The Greatest Showman

by Nevin Hooper

I saw it. The Greatest Showman. I was Continue reading →

Top 5 Jim Carrey performances

By Brandon Matzke

Well, today is beloved comedian Jim Carrey’s 56th birthday. Despite rarely appearing in major blockbusters anymore, there was a time when this man ruled the world; from his comedy hits like Ace Ventura and Dumb and Dumber, to his more dramatic roles in his later career. And he is one of my favorite comedians ever, so I just had to celebrate his long career with my picks for his best performances. Honorable mention: Lloyd Christmas in Dumb And Dumber; sure, it’s definitely not Oscar-worthy, but for playing a total idiot, he nails the role. Just avoid the sequels and you’ll be fine.

5. The Mask (The Mask)

This must’ve been Carrey’s dream come true: a living cartoon character! Very loosely based on the comics by Dark Horse (which are capable of traumatizing anybody who reads them), this film follows Stanley Ipkuss, a man with a vivid imagination and a dull life until he discovers a mysterious mask, which turns him into the powerful yet zany…. Mask. Clever name, I know, but he nails this role. He’s so much fun to watch as the Mask, from his exaggerated movements to witty remarks, I could tell this was a role he could only dream of. My only problem with Carrey’s performance is the Stanley Ipkuss; compared to the bouncing ball of energy known as the Mask, he’s so… dull. I mean, would you rather watch the banker Stanley Ipkuss, or the walking too-nuts-for-Looney Tunes (yes it is spelled like that) Mask?

4. Ace Ventura (Ave Ventura: Pet Detective)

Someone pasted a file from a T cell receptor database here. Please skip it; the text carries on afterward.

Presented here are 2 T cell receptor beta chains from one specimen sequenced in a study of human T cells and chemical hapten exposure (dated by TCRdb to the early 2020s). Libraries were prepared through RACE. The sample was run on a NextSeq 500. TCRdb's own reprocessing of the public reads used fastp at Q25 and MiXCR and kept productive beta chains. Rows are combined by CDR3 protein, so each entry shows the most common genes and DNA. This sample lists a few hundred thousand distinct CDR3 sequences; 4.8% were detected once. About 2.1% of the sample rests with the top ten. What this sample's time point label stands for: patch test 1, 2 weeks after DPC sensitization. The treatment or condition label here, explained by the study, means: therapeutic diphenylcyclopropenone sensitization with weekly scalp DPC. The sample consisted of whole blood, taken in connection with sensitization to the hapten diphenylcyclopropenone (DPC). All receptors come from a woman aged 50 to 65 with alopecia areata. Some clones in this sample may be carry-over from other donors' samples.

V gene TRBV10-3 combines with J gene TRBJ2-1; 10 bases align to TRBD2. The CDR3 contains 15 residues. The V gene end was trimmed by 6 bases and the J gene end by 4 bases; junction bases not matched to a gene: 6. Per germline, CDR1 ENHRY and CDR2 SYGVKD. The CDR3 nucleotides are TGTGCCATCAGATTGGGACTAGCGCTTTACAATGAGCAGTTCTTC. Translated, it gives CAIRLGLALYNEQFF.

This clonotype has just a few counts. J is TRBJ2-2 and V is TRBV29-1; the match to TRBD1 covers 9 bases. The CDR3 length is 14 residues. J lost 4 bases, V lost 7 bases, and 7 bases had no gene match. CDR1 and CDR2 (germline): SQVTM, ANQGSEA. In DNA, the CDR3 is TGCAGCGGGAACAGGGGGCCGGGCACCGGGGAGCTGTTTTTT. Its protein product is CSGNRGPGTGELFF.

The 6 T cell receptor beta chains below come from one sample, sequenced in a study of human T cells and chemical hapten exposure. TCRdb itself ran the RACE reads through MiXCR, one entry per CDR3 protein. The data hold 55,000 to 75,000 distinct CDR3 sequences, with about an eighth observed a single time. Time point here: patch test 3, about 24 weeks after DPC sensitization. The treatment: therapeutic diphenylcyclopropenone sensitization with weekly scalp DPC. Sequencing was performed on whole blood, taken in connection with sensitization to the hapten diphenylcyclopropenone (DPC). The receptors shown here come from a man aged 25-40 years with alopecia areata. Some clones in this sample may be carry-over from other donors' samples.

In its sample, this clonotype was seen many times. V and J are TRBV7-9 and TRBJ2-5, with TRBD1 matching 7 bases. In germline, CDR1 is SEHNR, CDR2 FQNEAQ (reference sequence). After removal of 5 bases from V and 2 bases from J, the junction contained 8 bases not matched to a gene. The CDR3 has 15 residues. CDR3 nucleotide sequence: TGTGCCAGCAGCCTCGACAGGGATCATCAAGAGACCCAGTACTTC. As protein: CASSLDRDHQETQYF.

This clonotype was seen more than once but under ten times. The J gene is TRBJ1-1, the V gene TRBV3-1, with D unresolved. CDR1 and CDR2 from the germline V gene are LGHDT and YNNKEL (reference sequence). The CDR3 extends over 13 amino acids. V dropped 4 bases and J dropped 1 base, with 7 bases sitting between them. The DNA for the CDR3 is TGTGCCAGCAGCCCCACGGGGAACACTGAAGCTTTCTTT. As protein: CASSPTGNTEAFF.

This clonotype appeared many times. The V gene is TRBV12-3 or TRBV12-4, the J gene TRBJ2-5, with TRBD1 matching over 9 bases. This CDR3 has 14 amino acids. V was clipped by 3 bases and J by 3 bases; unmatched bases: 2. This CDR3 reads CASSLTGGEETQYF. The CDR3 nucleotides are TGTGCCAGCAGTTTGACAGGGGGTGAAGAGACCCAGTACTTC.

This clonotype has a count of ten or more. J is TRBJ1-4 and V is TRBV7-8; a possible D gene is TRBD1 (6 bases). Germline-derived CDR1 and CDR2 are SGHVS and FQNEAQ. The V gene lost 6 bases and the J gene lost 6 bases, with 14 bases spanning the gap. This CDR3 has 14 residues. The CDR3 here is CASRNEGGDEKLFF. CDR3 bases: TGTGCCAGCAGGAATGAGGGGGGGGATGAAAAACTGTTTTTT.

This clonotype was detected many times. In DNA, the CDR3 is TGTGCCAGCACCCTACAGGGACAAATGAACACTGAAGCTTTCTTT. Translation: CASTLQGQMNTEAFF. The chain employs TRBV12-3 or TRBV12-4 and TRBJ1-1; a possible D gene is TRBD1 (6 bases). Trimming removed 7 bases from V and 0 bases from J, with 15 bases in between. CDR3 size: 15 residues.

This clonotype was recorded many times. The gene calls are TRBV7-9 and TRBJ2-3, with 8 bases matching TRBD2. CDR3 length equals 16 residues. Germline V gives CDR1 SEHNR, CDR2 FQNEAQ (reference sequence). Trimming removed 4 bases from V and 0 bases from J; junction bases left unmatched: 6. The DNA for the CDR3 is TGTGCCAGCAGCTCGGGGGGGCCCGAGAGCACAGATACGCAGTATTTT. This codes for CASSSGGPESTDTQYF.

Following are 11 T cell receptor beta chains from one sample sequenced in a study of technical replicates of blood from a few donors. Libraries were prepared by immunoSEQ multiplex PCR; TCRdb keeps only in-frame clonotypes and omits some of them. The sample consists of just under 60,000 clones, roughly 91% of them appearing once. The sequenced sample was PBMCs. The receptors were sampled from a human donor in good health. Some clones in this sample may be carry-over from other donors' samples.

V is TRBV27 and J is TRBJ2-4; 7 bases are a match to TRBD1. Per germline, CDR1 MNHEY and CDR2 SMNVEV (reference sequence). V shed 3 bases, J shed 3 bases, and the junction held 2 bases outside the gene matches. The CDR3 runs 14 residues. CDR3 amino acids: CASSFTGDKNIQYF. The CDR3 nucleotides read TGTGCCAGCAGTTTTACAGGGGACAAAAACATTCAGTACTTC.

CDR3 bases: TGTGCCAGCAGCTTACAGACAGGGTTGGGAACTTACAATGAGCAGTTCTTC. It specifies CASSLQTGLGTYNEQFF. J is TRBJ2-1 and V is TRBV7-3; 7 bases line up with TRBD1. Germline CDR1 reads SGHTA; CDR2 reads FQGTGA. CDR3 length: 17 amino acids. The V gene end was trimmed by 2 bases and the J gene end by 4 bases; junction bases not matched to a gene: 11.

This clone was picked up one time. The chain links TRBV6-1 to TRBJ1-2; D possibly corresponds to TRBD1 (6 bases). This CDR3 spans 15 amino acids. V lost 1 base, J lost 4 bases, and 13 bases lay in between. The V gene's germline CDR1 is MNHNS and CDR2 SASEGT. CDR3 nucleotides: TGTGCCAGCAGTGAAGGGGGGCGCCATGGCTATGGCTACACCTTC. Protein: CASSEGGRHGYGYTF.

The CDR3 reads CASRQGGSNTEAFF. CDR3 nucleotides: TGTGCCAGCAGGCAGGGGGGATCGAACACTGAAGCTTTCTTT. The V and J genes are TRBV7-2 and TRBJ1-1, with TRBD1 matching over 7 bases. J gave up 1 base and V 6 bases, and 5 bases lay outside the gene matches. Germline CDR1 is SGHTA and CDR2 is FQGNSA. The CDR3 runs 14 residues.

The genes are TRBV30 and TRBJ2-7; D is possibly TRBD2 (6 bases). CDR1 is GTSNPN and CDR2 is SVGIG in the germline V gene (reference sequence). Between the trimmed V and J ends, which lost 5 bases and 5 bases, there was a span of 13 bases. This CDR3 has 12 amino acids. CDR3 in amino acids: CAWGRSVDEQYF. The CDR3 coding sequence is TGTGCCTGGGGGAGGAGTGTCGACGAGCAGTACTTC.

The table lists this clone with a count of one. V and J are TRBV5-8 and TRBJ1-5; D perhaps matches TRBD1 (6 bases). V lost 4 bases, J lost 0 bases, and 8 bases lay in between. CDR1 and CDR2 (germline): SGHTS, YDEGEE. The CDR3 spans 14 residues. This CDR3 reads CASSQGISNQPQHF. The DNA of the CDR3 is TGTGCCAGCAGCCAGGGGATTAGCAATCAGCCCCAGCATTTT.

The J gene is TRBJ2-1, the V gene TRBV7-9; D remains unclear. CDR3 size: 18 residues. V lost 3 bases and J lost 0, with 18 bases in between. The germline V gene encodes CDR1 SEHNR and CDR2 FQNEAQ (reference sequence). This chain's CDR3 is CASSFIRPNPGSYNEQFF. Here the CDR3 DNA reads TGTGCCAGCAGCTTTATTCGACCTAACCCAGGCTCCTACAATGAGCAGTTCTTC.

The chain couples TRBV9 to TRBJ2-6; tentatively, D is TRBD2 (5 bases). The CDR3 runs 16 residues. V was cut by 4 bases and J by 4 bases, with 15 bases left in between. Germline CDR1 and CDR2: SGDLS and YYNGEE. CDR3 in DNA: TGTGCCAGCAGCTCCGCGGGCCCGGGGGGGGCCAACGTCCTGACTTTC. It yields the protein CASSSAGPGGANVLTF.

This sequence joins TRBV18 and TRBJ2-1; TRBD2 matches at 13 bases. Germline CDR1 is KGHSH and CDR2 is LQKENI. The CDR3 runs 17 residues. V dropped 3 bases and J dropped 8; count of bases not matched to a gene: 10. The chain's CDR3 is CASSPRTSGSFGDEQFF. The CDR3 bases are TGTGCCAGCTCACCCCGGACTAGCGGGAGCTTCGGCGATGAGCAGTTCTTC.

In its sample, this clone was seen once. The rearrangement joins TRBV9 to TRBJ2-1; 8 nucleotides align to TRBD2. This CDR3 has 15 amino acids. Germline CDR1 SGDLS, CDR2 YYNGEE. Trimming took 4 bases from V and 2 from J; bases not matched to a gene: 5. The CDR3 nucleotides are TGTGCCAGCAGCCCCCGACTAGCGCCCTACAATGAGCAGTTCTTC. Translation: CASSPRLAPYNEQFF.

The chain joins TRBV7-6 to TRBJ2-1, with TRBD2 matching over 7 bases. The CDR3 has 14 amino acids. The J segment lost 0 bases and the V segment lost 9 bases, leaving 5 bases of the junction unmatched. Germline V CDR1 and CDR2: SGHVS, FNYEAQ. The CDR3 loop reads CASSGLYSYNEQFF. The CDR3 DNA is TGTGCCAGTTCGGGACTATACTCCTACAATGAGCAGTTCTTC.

Ace Ventura is a film that either you love or hate, but I personally believe Carrey gives his best purely comedic performance in it. When the dolphin mascot of the Miami Dolphins is kidnapped, it’s up to the off-the-wall nuts pet detective Ace Ventura to find her. Carrey here is a character who’s both insane and smart; beneath the weirdness is a rather intelligent man who truly cares for his animal clients, and will do anything to protect them. Even if it means playing the role of a crazed former football player, complete with a tutu. The movie absolutely hysterical to watch, and most of which is because of Carrey.

3. Truman Burbank (The Truman Show)

A blend of Carrey’s comedic and dramatic performances, Truman Burbank is an unknowing star of the world-famous Truman Show: which chronicles his life on a day-to-day basis. However, by the time he celebrates his 30th birthday, he notices things aren’t quite as they seem. Carrey was 100% right for being angry at the Oscars for not a single mention: he basically plays two versions of this character; the “Carrey-ism” Truman, the wacky guy he pretends to be in public, and the “human” Truman, a man confused about his place in the world. The rest of the film is great too, from the believable world of the Truman Show to the world around it, it might not be 100% realistic but you can believe it could happen. And Carrey helps this too, with his relatable performance as Truman which made people question if they were secretly on TV for decades. If I haven’t made it clear enough, I recommend this one to anyone interested. Along with the next two…